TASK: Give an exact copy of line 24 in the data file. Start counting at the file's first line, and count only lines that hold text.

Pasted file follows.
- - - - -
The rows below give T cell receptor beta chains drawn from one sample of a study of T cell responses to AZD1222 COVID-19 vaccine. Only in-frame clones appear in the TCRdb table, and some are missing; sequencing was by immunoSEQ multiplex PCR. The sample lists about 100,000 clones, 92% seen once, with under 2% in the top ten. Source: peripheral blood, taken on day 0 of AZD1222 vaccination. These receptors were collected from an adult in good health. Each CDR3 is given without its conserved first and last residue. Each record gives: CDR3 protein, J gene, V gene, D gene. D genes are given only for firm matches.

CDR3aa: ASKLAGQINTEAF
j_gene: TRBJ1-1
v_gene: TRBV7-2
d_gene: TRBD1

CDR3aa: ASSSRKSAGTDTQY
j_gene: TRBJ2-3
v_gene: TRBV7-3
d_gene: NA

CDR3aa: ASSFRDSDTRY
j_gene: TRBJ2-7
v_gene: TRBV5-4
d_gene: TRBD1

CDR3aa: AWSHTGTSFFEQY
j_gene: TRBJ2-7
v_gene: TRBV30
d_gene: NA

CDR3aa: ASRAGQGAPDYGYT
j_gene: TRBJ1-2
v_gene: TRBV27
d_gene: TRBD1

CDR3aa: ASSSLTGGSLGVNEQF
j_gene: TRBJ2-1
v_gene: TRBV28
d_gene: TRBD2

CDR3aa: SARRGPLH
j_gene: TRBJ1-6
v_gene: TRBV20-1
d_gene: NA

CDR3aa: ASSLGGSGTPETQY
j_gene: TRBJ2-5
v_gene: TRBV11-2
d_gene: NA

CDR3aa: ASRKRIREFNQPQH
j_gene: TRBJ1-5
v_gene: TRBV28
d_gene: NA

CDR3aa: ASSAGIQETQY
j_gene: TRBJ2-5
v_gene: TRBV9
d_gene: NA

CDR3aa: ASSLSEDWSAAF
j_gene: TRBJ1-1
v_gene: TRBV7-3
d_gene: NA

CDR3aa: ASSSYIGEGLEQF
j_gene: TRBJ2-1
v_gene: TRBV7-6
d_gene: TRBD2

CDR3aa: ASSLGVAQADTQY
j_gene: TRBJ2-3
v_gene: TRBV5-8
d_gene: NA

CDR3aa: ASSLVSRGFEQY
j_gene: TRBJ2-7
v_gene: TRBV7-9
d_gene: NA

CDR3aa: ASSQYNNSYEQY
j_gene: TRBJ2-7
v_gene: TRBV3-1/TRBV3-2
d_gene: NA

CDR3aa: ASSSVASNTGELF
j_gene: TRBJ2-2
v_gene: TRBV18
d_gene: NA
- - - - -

v_gene: TRBV28